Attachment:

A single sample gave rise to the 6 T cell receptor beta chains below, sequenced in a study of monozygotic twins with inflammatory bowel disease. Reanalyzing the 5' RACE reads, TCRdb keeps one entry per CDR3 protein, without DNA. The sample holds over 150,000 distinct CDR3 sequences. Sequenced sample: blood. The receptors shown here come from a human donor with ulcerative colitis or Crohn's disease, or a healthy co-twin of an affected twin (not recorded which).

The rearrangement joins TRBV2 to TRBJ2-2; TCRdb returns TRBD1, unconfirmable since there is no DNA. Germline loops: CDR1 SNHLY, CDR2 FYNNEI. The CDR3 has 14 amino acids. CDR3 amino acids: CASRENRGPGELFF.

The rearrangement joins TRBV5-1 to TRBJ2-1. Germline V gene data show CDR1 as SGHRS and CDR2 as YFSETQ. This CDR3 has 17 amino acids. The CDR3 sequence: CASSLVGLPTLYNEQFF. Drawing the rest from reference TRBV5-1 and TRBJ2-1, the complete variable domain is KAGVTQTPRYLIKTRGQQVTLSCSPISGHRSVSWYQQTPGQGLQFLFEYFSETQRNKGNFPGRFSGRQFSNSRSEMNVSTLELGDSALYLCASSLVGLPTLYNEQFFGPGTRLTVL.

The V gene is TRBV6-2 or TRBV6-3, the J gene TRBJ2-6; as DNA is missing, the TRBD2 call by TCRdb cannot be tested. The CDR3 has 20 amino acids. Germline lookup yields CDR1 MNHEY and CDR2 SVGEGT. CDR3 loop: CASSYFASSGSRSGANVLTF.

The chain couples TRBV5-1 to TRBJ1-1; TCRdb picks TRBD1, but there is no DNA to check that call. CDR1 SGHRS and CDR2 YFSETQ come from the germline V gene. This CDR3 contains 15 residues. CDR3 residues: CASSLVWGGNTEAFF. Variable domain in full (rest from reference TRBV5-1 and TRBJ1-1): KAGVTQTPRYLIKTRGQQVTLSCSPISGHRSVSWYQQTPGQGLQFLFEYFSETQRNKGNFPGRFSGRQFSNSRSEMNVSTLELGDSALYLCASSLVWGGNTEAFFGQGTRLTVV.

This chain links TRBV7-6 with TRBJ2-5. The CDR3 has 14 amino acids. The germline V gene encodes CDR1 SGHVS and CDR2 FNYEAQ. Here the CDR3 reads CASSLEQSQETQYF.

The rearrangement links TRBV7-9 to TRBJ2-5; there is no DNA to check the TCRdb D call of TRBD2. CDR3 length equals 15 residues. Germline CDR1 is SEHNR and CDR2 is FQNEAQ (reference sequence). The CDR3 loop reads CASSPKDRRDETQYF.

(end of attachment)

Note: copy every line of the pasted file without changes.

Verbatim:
A single sample gave rise to the 6 T cell receptor beta chains below, sequenced in a study of monozygotic twins with inflammatory bowel disease. Reanalyzing the 5' RACE reads, TCRdb keeps one entry per CDR3 protein, without DNA. The sample holds over 150,000 distinct CDR3 sequences. Sequenced sample: blood. The receptors shown here come from a human donor with ulcerative colitis or Crohn's disease, or a healthy co-twin of an affected twin (not recorded which).

The rearrangement joins TRBV2 to TRBJ2-2; TCRdb returns TRBD1, unconfirmable since there is no DNA. Germline loops: CDR1 SNHLY, CDR2 FYNNEI. The CDR3 has 14 amino acids. CDR3 amino acids: CASRENRGPGELFF.

The rearrangement joins TRBV5-1 to TRBJ2-1. Germline V gene data show CDR1 as SGHRS and CDR2 as YFSETQ. This CDR3 has 17 amino acids. The CDR3 sequence: CASSLVGLPTLYNEQFF. Drawing the rest from reference TRBV5-1 and TRBJ2-1, the complete variable domain is KAGVTQTPRYLIKTRGQQVTLSCSPISGHRSVSWYQQTPGQGLQFLFEYFSETQRNKGNFPGRFSGRQFSNSRSEMNVSTLELGDSALYLCASSLVGLPTLYNEQFFGPGTRLTVL.

The V gene is TRBV6-2 or TRBV6-3, the J gene TRBJ2-6; as DNA is missing, the TRBD2 call by TCRdb cannot be tested. The CDR3 has 20 amino acids. Germline lookup yields CDR1 MNHEY and CDR2 SVGEGT. CDR3 loop: CASSYFASSGSRSGANVLTF.

The chain couples TRBV5-1 to TRBJ1-1; TCRdb picks TRBD1, but there is no DNA to check that call. CDR1 SGHRS and CDR2 YFSETQ come from the germline V gene. This CDR3 contains 15 residues. CDR3 residues: CASSLVWGGNTEAFF. Variable domain in full (rest from reference TRBV5-1 and TRBJ1-1): KAGVTQTPRYLIKTRGQQVTLSCSPISGHRSVSWYQQTPGQGLQFLFEYFSETQRNKGNFPGRFSGRQFSNSRSEMNVSTLELGDSALYLCASSLVWGGNTEAFFGQGTRLTVV.

This chain links TRBV7-6 with TRBJ2-5. The CDR3 has 14 amino acids. The germline V gene encodes CDR1 SGHVS and CDR2 FNYEAQ. Here the CDR3 reads CASSLEQSQETQYF.

The rearrangement links TRBV7-9 to TRBJ2-5; there is no DNA to check the TCRdb D call of TRBD2. CDR3 length equals 15 residues. Germline CDR1 is SEHNR and CDR2 is FQNEAQ (reference sequence). The CDR3 loop reads CASSPKDRRDETQYF.